13. What are the advantages and disadvantages of the di-1 rect microscopic count method to assess bacterial numbers?
14. What special requirements do bacteria need to survive in very hot environments? In very cold environments?
15. Describe the different parts of the bacterial growth cy-1 cle. What is happening in the cell and in the population of cells in each phase?
16. What does exponential growth mean? What is happen-Ltig during the exponential growth phase?
17. How long would it take a single bacterial cell to form 1,000,000 cells if it had a generation time of 30 minutes!
CHAPTER REVIEW 309
CRITICAL THINKING QUESTIONS
1. Suppose you wanted to isolate a microorganism that was a mesophilic, degraded cellulose and was mi-croaerophilic. What conditions would you have to provide to isolate such a microorganism in the laboratory? Where would you obtain the inoculum for establishing the culture?
2. Some bacteria that live in deep ocean waters are obligate barophiles that tend to lyse or rupture when brought to normal atmospheric pressures. What special requirements would these bacteria need to survive in their high pressure environment? Why can't they survive at the ocean surface? How can they be cultured in the laboratory?
3. Why would you want to distinguish between the numbers of live bacteria and dead bacteria in a population? How would you go about doing this? How would you deal with viable nonculturable bacteria?
4. It takes about 60 minutes to replicate the bacterial chromosome. Given that every daughter cell formed by binary fission must have a complete bacterial chromosome, how can some bacteria reproduce every 30 minutes?
5. Why does the clinical microbiology laboratory employ so many different methods for isolating and identifying pathogenic microorganisms? Why can't one set of standardized conditions be employed?
Atlas RM and R Bartha: 1993. Microbial Ecology: Fundamentals and
Applications, ed. 3, Menlo Park, California; Benjamin/Cummings. A text describing the ecology of microorganisms that includes chapters on the effects of environmental conditions on the growth of microorganisms.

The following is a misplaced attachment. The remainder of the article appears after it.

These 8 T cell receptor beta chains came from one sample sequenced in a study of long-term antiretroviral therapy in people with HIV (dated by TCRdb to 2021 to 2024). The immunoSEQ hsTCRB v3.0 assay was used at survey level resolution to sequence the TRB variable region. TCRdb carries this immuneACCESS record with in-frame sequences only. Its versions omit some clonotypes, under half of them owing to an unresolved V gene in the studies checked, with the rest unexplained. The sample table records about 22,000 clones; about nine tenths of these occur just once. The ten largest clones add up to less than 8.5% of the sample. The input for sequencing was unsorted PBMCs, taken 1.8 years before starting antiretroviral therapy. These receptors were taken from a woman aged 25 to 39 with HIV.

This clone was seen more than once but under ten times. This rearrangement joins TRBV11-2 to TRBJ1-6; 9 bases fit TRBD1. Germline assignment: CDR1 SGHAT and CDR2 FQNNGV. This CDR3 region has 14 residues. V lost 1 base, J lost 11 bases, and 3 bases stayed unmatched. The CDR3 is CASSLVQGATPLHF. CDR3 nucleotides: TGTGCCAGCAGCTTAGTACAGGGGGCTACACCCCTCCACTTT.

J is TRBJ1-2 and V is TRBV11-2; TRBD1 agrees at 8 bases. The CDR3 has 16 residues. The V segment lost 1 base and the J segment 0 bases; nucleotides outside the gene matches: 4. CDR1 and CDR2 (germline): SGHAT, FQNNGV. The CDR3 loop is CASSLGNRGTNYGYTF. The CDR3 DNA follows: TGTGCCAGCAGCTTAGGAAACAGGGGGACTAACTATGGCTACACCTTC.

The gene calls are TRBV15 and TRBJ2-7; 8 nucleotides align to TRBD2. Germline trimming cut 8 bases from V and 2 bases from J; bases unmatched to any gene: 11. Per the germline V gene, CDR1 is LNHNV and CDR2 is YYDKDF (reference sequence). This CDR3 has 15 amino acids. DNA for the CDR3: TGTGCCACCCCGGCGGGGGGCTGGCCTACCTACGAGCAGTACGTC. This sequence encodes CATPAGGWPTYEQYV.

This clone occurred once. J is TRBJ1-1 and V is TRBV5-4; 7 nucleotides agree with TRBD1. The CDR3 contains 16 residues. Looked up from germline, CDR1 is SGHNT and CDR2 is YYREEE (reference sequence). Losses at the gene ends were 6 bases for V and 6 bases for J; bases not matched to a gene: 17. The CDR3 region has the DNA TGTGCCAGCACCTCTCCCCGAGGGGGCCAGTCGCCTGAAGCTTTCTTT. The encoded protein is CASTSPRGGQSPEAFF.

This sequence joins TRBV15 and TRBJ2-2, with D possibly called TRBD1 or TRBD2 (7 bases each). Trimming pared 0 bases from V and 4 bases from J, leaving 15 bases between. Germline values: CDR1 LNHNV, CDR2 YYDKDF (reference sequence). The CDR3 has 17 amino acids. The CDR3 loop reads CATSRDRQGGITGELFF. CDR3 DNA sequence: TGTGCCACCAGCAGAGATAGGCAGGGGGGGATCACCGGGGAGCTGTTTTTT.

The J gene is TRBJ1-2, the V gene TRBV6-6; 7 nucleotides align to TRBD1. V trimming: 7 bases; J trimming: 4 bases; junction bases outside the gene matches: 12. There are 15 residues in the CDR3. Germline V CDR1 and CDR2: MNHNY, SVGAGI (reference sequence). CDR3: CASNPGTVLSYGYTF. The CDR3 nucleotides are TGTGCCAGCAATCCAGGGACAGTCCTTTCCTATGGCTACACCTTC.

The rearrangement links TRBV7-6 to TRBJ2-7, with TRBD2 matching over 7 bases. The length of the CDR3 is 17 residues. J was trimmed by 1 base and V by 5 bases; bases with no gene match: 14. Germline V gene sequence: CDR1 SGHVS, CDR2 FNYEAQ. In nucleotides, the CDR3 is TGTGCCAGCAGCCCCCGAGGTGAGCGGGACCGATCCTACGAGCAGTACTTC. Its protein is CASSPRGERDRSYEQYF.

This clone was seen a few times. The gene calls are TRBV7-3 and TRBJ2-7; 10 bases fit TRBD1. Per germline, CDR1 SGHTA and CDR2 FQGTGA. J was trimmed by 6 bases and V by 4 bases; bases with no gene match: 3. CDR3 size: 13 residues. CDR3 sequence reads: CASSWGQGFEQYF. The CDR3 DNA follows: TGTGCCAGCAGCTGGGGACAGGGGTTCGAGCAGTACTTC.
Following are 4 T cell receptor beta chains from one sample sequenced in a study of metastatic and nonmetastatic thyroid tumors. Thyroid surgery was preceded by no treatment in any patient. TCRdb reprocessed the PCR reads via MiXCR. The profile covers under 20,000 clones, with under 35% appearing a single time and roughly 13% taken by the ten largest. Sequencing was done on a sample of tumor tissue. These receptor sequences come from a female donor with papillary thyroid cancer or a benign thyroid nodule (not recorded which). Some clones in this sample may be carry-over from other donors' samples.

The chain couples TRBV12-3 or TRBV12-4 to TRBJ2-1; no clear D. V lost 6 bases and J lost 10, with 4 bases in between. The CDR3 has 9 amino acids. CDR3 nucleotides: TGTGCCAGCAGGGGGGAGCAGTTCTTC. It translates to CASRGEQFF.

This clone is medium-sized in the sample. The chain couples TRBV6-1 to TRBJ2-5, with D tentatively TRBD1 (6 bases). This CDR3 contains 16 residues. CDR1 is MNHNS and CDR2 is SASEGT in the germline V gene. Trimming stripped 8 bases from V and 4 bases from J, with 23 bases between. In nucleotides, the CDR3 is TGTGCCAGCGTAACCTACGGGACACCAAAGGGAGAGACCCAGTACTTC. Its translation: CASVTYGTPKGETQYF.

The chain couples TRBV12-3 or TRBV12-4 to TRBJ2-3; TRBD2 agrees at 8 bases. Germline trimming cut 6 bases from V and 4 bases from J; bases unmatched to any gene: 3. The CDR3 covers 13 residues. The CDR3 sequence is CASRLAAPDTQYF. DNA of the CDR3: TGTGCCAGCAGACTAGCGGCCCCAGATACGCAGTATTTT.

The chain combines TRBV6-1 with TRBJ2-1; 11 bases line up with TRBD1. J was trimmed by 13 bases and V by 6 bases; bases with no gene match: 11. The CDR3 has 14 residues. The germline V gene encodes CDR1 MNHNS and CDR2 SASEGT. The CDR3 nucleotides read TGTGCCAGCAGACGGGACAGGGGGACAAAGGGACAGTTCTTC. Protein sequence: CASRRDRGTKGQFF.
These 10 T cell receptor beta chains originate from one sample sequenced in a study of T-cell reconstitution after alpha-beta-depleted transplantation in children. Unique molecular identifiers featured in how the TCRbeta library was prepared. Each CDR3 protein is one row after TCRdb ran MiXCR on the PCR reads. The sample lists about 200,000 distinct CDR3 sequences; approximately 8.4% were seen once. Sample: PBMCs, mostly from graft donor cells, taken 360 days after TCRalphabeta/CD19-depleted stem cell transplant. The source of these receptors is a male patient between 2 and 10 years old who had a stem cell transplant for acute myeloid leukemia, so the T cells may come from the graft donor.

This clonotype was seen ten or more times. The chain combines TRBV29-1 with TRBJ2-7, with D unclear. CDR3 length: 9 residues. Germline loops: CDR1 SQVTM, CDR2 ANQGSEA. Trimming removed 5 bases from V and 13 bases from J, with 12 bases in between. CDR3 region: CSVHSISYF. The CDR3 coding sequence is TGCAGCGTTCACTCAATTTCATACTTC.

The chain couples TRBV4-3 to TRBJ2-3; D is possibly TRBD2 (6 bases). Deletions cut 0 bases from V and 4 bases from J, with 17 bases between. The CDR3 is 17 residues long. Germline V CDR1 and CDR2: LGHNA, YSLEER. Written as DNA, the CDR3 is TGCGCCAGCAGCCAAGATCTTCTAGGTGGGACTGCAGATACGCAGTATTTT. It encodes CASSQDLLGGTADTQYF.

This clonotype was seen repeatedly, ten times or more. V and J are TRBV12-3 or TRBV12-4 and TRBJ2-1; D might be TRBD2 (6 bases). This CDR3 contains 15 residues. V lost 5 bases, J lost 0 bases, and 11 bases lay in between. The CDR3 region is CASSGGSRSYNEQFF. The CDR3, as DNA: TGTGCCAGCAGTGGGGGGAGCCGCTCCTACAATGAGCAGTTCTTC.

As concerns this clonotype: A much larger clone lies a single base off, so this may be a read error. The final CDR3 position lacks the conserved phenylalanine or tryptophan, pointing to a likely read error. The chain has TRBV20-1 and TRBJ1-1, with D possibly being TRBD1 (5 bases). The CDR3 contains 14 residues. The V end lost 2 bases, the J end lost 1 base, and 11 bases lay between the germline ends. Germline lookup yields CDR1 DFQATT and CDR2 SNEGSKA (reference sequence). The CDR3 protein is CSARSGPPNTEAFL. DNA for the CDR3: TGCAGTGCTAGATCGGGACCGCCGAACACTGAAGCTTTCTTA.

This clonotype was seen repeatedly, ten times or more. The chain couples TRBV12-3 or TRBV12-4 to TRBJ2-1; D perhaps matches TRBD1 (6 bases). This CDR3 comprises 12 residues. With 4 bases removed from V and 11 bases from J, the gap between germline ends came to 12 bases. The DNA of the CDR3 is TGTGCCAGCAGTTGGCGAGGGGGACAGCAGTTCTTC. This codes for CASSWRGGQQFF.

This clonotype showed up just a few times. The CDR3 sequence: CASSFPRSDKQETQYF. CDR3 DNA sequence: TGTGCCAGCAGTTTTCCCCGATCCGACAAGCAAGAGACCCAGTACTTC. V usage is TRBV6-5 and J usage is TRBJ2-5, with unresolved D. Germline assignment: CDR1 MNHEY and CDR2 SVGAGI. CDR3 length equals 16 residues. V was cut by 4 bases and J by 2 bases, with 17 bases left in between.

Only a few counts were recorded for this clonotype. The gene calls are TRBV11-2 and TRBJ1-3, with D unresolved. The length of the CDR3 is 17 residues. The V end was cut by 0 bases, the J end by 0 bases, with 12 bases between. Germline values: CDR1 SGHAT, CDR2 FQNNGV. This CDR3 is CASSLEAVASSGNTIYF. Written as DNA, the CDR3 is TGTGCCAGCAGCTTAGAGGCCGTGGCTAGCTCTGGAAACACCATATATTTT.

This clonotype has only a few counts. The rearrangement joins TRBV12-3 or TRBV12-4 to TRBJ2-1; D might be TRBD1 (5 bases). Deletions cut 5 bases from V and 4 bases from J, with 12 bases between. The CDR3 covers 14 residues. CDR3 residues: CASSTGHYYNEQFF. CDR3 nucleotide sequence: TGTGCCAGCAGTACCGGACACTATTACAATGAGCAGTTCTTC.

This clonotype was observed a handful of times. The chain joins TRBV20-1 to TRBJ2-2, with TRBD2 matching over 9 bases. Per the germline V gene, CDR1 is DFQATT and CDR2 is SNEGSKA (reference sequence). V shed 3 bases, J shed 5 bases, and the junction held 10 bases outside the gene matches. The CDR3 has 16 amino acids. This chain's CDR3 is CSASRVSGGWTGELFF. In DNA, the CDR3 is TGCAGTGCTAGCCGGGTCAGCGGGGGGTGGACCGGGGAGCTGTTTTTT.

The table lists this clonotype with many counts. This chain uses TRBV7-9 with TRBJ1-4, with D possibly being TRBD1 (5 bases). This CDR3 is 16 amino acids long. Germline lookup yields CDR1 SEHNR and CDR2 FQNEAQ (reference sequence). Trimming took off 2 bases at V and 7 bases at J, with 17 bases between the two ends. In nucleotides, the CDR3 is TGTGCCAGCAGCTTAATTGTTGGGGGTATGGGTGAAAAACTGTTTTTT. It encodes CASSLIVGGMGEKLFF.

Brock TD (ed.): 1986. Thermophiles: General, Molecular, and Applied Microbiology, New York, John Wiley.
Complete coverage of the thermophilic bacteria by an outstanding researcher in the field.
DeLong EF and AA Yayanos: 1985. Adaptation of the membrane
lipids of a deep-sea bacterium to changes in hydrostatic pressure,
Science 228:1101-1103. Discusses the physiological effects of hydrostatic pressure on marine bacteria and the role of their membranes on their ability to adapt to this environment.
Dworkin M: 1985. Developmental Biology of the Bacteria, Menlo Park,
CA; Benjamin/Cummings. Describes the special features of bacterial growth.
Ingraham JL, Î Maaloe, FC Neidhardt: 1983. Growth of the Bacterial
Cell, Sunderland, MA; Sinauer Associates.
Explains biological principles and molecular aspects of bacterial growth.
Jannasch HW and MJ Mottl: 1985. Geomicrobiology of deep-sea
hydrothermal vents, Science 216:1315-1317.
A fascinating report on the microorganisms growing in deep-sea thermal vents and how they support the surrounding biological community.
Postgate JR: 1994. The Outer Reaches of Life, New York; Cambridge
Describes the fascinating adaptations of microorganisms that permit survival under extreme environmental conditions.
Slater JH, R Whittenbury, JWT Wimpenny: 1983. Microbes in Their
Natural Environments, Thirty-Fourth Symposium of the Society for
General Microbiology, England, Cambridge University Press. A series of papers on the growth of microorganisms in various natural habitats.